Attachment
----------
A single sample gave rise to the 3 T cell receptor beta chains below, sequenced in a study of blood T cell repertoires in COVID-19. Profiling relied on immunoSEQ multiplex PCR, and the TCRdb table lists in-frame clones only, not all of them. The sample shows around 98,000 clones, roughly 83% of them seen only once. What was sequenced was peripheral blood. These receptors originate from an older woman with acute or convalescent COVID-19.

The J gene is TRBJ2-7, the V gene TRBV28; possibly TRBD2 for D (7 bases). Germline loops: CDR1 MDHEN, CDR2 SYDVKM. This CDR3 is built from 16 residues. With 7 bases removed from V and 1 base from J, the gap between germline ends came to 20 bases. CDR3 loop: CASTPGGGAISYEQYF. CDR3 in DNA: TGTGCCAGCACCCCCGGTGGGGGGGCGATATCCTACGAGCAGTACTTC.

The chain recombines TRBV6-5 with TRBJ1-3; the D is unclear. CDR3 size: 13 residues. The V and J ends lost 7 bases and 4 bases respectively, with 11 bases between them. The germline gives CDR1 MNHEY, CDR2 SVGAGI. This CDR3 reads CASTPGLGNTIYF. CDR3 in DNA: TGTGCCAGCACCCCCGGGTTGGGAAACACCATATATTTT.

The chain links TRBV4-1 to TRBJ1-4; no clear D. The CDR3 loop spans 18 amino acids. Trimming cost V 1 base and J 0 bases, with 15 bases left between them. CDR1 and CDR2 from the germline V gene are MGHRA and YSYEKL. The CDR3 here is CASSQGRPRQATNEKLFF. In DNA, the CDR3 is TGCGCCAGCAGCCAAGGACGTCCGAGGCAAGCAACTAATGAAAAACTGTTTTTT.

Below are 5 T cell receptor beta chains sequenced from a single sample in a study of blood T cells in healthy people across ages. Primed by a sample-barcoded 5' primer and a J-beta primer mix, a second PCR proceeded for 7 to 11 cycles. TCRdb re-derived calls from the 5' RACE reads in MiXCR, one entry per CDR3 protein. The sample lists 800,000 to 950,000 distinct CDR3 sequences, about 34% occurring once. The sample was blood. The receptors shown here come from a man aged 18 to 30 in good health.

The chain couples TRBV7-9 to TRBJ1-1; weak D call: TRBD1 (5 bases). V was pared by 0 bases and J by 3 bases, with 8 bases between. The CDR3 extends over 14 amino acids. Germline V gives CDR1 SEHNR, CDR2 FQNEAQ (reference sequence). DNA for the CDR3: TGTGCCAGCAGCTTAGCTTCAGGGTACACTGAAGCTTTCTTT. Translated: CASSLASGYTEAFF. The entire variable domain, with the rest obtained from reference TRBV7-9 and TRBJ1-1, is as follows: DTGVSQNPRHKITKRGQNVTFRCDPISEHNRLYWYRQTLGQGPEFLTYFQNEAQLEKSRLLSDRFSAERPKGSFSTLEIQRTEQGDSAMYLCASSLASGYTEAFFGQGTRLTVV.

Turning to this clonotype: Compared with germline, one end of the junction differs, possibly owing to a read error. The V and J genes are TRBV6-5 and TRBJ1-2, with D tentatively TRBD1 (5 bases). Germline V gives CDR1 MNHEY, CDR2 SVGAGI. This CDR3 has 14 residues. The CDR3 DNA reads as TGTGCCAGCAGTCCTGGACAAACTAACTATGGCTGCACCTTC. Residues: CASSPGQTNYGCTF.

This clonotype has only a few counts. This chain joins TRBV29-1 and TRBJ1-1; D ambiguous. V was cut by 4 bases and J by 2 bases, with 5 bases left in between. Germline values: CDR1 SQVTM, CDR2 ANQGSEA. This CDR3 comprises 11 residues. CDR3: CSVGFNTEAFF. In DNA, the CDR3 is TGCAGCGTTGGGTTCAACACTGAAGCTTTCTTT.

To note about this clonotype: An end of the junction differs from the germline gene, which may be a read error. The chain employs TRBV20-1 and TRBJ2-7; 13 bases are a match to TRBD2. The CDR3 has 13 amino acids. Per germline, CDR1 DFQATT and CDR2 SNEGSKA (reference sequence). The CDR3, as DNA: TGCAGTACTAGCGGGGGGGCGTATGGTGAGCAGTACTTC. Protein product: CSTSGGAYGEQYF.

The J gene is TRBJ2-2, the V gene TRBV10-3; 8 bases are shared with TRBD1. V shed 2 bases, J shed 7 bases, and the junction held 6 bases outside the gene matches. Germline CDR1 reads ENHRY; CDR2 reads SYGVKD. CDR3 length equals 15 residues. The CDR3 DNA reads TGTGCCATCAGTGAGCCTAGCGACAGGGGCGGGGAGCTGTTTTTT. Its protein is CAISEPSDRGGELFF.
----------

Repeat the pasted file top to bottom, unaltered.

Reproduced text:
A single sample gave rise to the 3 T cell receptor beta chains below, sequenced in a study of blood T cell repertoires in COVID-19. Profiling relied on immunoSEQ multiplex PCR, and the TCRdb table lists in-frame clones only, not all of them. The sample shows around 98,000 clones, roughly 83% of them seen only once. What was sequenced was peripheral blood. These receptors originate from an older woman with acute or convalescent COVID-19.

The J gene is TRBJ2-7, the V gene TRBV28; possibly TRBD2 for D (7 bases). Germline loops: CDR1 MDHEN, CDR2 SYDVKM. This CDR3 is built from 16 residues. With 7 bases removed from V and 1 base from J, the gap between germline ends came to 20 bases. CDR3 loop: CASTPGGGAISYEQYF. CDR3 in DNA: TGTGCCAGCACCCCCGGTGGGGGGGCGATATCCTACGAGCAGTACTTC.

The chain recombines TRBV6-5 with TRBJ1-3; the D is unclear. CDR3 size: 13 residues. The V and J ends lost 7 bases and 4 bases respectively, with 11 bases between them. The germline gives CDR1 MNHEY, CDR2 SVGAGI. This CDR3 reads CASTPGLGNTIYF. CDR3 in DNA: TGTGCCAGCACCCCCGGGTTGGGAAACACCATATATTTT.

The chain links TRBV4-1 to TRBJ1-4; no clear D. The CDR3 loop spans 18 amino acids. Trimming cost V 1 base and J 0 bases, with 15 bases left between them. CDR1 and CDR2 from the germline V gene are MGHRA and YSYEKL. The CDR3 here is CASSQGRPRQATNEKLFF. In DNA, the CDR3 is TGCGCCAGCAGCCAAGGACGTCCGAGGCAAGCAACTAATGAAAAACTGTTTTTT.

Below are 5 T cell receptor beta chains sequenced from a single sample in a study of blood T cells in healthy people across ages. Primed by a sample-barcoded 5' primer and a J-beta primer mix, a second PCR proceeded for 7 to 11 cycles. TCRdb re-derived calls from the 5' RACE reads in MiXCR, one entry per CDR3 protein. The sample lists 800,000 to 950,000 distinct CDR3 sequences, about 34% occurring once. The sample was blood. The receptors shown here come from a man aged 18 to 30 in good health.

The chain couples TRBV7-9 to TRBJ1-1; weak D call: TRBD1 (5 bases). V was pared by 0 bases and J by 3 bases, with 8 bases between. The CDR3 extends over 14 amino acids. Germline V gives CDR1 SEHNR, CDR2 FQNEAQ (reference sequence). DNA for the CDR3: TGTGCCAGCAGCTTAGCTTCAGGGTACACTGAAGCTTTCTTT. Translated: CASSLASGYTEAFF. The entire variable domain, with the rest obtained from reference TRBV7-9 and TRBJ1-1, is as follows: DTGVSQNPRHKITKRGQNVTFRCDPISEHNRLYWYRQTLGQGPEFLTYFQNEAQLEKSRLLSDRFSAERPKGSFSTLEIQRTEQGDSAMYLCASSLASGYTEAFFGQGTRLTVV.

Turning to this clonotype: Compared with germline, one end of the junction differs, possibly owing to a read error. The V and J genes are TRBV6-5 and TRBJ1-2, with D tentatively TRBD1 (5 bases). Germline V gives CDR1 MNHEY, CDR2 SVGAGI. This CDR3 has 14 residues. The CDR3 DNA reads as TGTGCCAGCAGTCCTGGACAAACTAACTATGGCTGCACCTTC. Residues: CASSPGQTNYGCTF.

This clonotype has only a few counts. This chain joins TRBV29-1 and TRBJ1-1; D ambiguous. V was cut by 4 bases and J by 2 bases, with 5 bases left in between. Germline values: CDR1 SQVTM, CDR2 ANQGSEA. This CDR3 comprises 11 residues. CDR3: CSVGFNTEAFF. In DNA, the CDR3 is TGCAGCGTTGGGTTCAACACTGAAGCTTTCTTT.

To note about this clonotype: An end of the junction differs from the germline gene, which may be a read error. The chain employs TRBV20-1 and TRBJ2-7; 13 bases are a match to TRBD2. The CDR3 has 13 amino acids. Per germline, CDR1 DFQATT and CDR2 SNEGSKA (reference sequence). The CDR3, as DNA: TGCAGTACTAGCGGGGGGGCGTATGGTGAGCAGTACTTC. Protein product: CSTSGGAYGEQYF.

The J gene is TRBJ2-2, the V gene TRBV10-3; 8 bases are shared with TRBD1. V shed 2 bases, J shed 7 bases, and the junction held 6 bases outside the gene matches. Germline CDR1 reads ENHRY; CDR2 reads SYGVKD. CDR3 length equals 15 residues. The CDR3 DNA reads TGTGCCATCAGTGAGCCTAGCGACAGGGGCGGGGAGCTGTTTTTT. Its protein is CAISEPSDRGGELFF.